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Lesson Components

Instructional Process

The PowerTeaching Math instructional process provides opportunities for instruction in and discussion of the outcomes for students in grades 6 through 8 and accelerated eighth graders in algebra I. It includes the development of mathematical concepts and skills and the vocabulary necessary to be successful. Designed around cycles of instruction, the PowerTeaching instructional process develops math concepts over 3-7 lessons. These cycles connect math topics and provide time for skill development coupled with regular feedback to ensure that all students are successful. Teachers use the instructional process along with cooperative learning and the Cycle of Effective Instruction to develop understanding in these areas. Through a dynamic process of teacher modeling, reinforcement, and assessment, students become actively engaged in working through problems and explaining their thinking with partners and teams. The instructional process, when used strategically, successfully raises student achievement.

 

Performance Tasks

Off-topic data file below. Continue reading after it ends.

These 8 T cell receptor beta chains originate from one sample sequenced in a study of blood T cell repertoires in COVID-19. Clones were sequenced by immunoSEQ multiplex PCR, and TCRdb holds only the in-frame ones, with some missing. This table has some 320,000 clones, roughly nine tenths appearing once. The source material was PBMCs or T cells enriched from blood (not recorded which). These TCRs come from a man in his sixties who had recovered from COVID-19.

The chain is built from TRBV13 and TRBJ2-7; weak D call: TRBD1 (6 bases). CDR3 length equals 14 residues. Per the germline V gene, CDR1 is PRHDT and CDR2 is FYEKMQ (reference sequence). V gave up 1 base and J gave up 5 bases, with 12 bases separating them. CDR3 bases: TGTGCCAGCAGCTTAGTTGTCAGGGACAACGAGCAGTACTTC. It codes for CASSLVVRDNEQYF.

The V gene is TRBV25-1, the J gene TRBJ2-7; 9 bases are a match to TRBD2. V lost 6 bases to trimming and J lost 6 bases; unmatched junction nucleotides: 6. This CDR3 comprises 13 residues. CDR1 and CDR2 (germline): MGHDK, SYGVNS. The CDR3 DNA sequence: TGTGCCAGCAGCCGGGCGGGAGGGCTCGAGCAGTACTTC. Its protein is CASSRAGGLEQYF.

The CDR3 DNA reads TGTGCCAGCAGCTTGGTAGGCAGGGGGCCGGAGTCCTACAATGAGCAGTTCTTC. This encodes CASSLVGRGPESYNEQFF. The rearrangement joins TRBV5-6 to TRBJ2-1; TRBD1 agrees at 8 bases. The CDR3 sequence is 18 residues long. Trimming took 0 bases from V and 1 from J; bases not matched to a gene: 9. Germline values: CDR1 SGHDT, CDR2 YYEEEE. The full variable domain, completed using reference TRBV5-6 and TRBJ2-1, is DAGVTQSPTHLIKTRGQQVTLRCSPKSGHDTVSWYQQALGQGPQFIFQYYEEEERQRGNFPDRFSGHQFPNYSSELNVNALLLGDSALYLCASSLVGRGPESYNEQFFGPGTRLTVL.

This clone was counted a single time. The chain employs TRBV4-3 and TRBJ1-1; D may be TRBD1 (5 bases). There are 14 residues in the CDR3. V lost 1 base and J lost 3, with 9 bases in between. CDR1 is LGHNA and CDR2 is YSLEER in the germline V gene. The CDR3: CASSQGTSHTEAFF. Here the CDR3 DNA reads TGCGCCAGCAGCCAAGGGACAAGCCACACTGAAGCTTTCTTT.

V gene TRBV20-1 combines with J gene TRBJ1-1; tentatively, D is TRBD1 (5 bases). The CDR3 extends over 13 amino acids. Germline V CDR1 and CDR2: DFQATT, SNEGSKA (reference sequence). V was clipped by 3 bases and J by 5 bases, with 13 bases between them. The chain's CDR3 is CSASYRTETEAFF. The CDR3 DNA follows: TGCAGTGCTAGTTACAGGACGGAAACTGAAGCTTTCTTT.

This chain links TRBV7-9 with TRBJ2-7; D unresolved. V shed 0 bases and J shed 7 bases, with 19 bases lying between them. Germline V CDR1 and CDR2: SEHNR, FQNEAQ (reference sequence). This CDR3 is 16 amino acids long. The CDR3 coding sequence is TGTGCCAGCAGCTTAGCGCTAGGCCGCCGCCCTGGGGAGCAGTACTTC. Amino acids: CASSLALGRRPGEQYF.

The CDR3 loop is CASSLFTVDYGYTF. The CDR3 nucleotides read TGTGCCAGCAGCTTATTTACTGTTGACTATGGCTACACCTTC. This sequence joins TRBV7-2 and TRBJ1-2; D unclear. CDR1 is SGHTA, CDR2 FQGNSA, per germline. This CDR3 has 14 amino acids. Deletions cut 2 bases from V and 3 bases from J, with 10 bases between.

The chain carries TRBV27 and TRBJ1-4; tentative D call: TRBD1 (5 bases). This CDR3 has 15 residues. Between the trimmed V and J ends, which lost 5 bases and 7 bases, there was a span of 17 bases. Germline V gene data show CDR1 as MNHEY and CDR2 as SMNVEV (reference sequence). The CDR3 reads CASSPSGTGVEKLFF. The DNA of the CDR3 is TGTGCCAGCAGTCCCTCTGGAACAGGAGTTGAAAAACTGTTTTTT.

Performance tasks within the PowerTeaching Math program are additional assessment opportunities couched within a more realistic problem-solving situation across a three-day cycle. Students will engage with a rich, real-world context across the three days, potentially conducting research or having whole-class discussions to become familiar with that context. Then, teams are assigned multistep tasks that draw upon the multiple standards and domains that they have been practicing during the year. For example, the geometry performance task in grade 7 involves scale drawings and proportions, percentages, area and surface area, measurement conversion, computation with decimals, and estimation. In addition, these tasks provide practice with reading, problem solving, and comprehension, and persevering with longer text prompts for problems. Not only will students taking Common Core assessments be graded on tasks like these, but these tasks are much more like how they will use math in their everyday lives. Practice doing research, figuring out how to approach a complex problem, choosing from many different options to forge a solution, using models to represent a complex situation, having to alter and revise as more of the problem is revealed, and reflecting on the process are all part and parcel of how real-world problems are solved. These skills, for all levels of students, are invaluable practice for real life.